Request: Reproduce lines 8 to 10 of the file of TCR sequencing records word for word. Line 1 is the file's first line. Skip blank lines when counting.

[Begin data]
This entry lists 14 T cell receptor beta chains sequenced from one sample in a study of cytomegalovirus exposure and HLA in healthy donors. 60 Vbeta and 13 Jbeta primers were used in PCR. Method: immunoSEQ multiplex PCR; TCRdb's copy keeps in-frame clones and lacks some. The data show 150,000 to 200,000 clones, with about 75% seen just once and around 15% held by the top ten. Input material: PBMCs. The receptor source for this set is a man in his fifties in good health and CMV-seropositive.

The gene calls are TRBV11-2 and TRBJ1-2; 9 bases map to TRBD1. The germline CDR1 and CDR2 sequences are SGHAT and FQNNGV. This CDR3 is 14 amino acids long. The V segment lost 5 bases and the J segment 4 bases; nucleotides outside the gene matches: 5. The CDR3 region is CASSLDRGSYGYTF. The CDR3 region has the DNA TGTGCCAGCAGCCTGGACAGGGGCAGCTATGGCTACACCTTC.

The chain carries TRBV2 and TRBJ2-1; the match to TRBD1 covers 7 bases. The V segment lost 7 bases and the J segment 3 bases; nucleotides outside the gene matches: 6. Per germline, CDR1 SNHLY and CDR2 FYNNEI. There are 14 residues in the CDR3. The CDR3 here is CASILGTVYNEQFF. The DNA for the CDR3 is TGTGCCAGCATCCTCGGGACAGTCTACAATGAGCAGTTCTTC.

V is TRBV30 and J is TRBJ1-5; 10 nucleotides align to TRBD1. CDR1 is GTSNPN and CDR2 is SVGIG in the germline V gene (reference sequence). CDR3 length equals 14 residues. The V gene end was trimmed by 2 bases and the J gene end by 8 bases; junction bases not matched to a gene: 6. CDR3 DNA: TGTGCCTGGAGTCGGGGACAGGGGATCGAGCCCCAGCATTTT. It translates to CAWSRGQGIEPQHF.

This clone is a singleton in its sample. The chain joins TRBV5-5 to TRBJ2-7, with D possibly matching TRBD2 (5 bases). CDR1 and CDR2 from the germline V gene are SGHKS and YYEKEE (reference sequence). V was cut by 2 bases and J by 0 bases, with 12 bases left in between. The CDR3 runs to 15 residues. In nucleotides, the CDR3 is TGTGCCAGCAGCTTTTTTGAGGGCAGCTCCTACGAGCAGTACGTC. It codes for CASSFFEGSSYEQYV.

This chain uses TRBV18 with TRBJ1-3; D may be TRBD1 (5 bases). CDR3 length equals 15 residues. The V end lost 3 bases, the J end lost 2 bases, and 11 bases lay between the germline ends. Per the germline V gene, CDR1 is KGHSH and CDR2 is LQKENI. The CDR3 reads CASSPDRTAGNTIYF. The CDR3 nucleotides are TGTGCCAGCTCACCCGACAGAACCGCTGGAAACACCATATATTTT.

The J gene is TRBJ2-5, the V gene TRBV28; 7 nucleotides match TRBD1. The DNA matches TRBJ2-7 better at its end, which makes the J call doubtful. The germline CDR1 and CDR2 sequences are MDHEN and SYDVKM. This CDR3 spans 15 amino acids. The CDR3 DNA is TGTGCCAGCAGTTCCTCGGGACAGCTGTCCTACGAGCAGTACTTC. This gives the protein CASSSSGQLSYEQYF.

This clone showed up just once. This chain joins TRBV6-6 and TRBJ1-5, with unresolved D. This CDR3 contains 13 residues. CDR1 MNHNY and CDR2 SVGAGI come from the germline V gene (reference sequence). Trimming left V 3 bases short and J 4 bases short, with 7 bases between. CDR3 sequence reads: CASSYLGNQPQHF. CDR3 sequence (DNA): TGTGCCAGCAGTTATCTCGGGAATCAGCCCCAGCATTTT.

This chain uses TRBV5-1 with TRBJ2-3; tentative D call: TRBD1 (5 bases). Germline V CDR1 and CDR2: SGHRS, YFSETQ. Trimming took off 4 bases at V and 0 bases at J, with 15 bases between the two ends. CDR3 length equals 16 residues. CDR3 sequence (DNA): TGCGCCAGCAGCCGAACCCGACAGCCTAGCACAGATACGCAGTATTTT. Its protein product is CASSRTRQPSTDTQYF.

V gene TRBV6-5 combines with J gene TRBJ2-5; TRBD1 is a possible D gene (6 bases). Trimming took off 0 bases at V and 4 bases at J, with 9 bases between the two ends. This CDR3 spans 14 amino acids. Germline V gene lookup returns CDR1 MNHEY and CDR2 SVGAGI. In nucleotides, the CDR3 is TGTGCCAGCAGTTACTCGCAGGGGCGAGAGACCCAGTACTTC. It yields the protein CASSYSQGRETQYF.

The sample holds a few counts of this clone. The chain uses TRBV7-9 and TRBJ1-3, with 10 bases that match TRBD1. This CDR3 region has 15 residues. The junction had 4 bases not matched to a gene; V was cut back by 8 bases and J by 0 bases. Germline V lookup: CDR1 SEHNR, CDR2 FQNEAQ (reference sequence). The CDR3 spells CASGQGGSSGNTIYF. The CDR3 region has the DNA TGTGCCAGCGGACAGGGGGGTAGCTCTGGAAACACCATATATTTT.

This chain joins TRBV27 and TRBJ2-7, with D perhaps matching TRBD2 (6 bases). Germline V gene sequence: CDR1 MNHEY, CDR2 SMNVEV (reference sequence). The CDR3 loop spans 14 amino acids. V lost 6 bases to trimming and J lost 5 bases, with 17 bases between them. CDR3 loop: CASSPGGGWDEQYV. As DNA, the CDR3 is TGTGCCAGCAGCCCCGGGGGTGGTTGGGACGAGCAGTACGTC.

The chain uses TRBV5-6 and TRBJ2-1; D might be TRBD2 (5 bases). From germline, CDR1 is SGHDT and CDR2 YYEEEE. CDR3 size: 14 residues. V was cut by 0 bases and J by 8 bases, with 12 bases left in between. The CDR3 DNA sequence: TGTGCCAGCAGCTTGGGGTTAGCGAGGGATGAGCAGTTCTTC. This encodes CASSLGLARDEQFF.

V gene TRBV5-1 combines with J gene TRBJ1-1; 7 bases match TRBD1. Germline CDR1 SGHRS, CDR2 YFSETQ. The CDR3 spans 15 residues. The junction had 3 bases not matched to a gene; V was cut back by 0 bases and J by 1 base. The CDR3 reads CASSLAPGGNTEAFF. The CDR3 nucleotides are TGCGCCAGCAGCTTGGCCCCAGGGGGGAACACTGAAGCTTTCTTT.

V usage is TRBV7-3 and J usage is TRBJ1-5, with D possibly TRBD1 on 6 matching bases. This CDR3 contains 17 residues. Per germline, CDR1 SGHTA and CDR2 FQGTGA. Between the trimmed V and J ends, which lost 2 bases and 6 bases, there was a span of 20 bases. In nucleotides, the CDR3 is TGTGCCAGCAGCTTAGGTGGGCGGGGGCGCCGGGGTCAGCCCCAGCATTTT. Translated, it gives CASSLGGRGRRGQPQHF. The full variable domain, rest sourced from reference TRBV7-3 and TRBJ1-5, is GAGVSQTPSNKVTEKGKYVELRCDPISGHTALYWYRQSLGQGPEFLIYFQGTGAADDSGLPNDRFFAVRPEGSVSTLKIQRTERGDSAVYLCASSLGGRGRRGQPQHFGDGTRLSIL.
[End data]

This clone showed up just once. This chain joins TRBV6-6 and TRBJ1-5, with unresolved D. This CDR3 contains 13 residues. CDR1 MNHNY and CDR2 SVGAGI come from the germline V gene (reference sequence). Trimming left V 3 bases short and J 4 bases short, with 7 bases between. CDR3 sequence reads: CASSYLGNQPQHF. CDR3 sequence (DNA): TGTGCCAGCAGTTATCTCGGGAATCAGCCCCAGCATTTT.

This chain uses TRBV5-1 with TRBJ2-3; tentative D call: TRBD1 (5 bases). Germline V CDR1 and CDR2: SGHRS, YFSETQ. Trimming took off 4 bases at V and 0 bases at J, with 15 bases between the two ends. CDR3 length equals 16 residues. CDR3 sequence (DNA): TGCGCCAGCAGCCGAACCCGACAGCCTAGCACAGATACGCAGTATTTT. Its protein product is CASSRTRQPSTDTQYF.

V gene TRBV6-5 combines with J gene TRBJ2-5; TRBD1 is a possible D gene (6 bases). Trimming took off 0 bases at V and 4 bases at J, with 9 bases between the two ends. This CDR3 spans 14 amino acids. Germline V gene lookup returns CDR1 MNHEY and CDR2 SVGAGI. In nucleotides, the CDR3 is TGTGCCAGCAGTTACTCGCAGGGGCGAGAGACCCAGTACTTC. It yields the protein CASSYSQGRETQYF.